Event: AGU Fall Meeting 2019, San Francisco (USA) Presentation by Richard Hoffmann, Pascal Goderniaux, Alain Dassargues
Informative reference data for a realistic assessment of aquifer heterogeneity is a prerequisite for robust transport simulations. Structure-based imaging using salt or a dye as tracer with a known concentration and volume to observe transfer times, is a powerful hydrogeological tool in moderate heterogenous media. Solving then the advection-dispersion equation will explain most of the point to point transport behavior. But, once the aquifer heterogeneity is more complex, e.g. in a double porosity medium like chalk, matrix porosity linked to diffusion processes must be taken into consideration to avoid a biased interpretation of the tracer information. Thus, performing additional local process-based imaging using smart tracers as dissolved gas and hot or cold water, assists to explain the late-time tailing behaviors realistically.
Smart tracers were injected in a sub-horizontal fracture connecting two adjacent wells to provide data about the complementary behaviors of each tracer and to focus on matrix diffusion processes. One reference data set is a 70 hours injection of hot water (∆T = + 40 °C) complemented by two 10 minutes uranine pulse injections within an inflatable double packer system isolating the sub-horizontal chalk fracture of interest. The temperature signal arrives at a 7.55 m distance with a delay of 12 hours compared to the first uranine injection and shows a rebound after the injection stopped. Useful reference data for further numerical modelling consists now in (a) local fracture geometry information deduced from interpretation by analytical solutions and, (b) matrix diffusion information.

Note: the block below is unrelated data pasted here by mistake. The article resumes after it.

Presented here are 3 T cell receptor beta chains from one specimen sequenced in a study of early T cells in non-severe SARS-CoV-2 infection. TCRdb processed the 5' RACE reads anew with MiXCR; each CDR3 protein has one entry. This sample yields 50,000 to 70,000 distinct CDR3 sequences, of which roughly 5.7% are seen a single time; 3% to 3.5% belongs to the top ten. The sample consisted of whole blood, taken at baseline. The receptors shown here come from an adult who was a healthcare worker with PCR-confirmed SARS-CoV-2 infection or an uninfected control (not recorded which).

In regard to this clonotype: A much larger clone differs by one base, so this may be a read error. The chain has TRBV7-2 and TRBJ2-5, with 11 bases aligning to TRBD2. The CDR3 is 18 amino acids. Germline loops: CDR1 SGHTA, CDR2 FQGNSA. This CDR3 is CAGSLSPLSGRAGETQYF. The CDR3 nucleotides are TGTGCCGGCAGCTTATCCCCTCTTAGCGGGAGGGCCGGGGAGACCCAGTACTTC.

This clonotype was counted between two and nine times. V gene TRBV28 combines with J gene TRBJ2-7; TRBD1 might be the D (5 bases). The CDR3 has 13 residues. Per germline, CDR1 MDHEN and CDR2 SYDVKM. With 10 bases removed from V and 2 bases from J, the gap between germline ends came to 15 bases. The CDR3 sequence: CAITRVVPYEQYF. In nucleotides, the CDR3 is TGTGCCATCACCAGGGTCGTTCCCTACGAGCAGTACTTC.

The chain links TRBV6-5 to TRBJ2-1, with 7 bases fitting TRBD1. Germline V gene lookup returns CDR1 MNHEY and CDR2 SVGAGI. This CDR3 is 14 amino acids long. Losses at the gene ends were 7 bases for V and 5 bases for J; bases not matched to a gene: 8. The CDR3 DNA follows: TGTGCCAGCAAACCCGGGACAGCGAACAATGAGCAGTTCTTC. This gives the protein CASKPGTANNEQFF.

Numerical modelling of those smart tracer experiments may question deterministic models for predictions and motivates for data-driven prediction tools like Monte-Carlo simulation procedures within a direct predictive framework. Distance based global sensitivity analysis (e.g. simultaneous variation of multiple input variables like diffusion coefficient, aperture and matrix storage) will be considered accounting for temperature related changes of viscosity and density. Key information about the most influencing parameters are main model outcomes, as local process understanding is very useful for possible future upscaling in regional models made of structure-based imaging.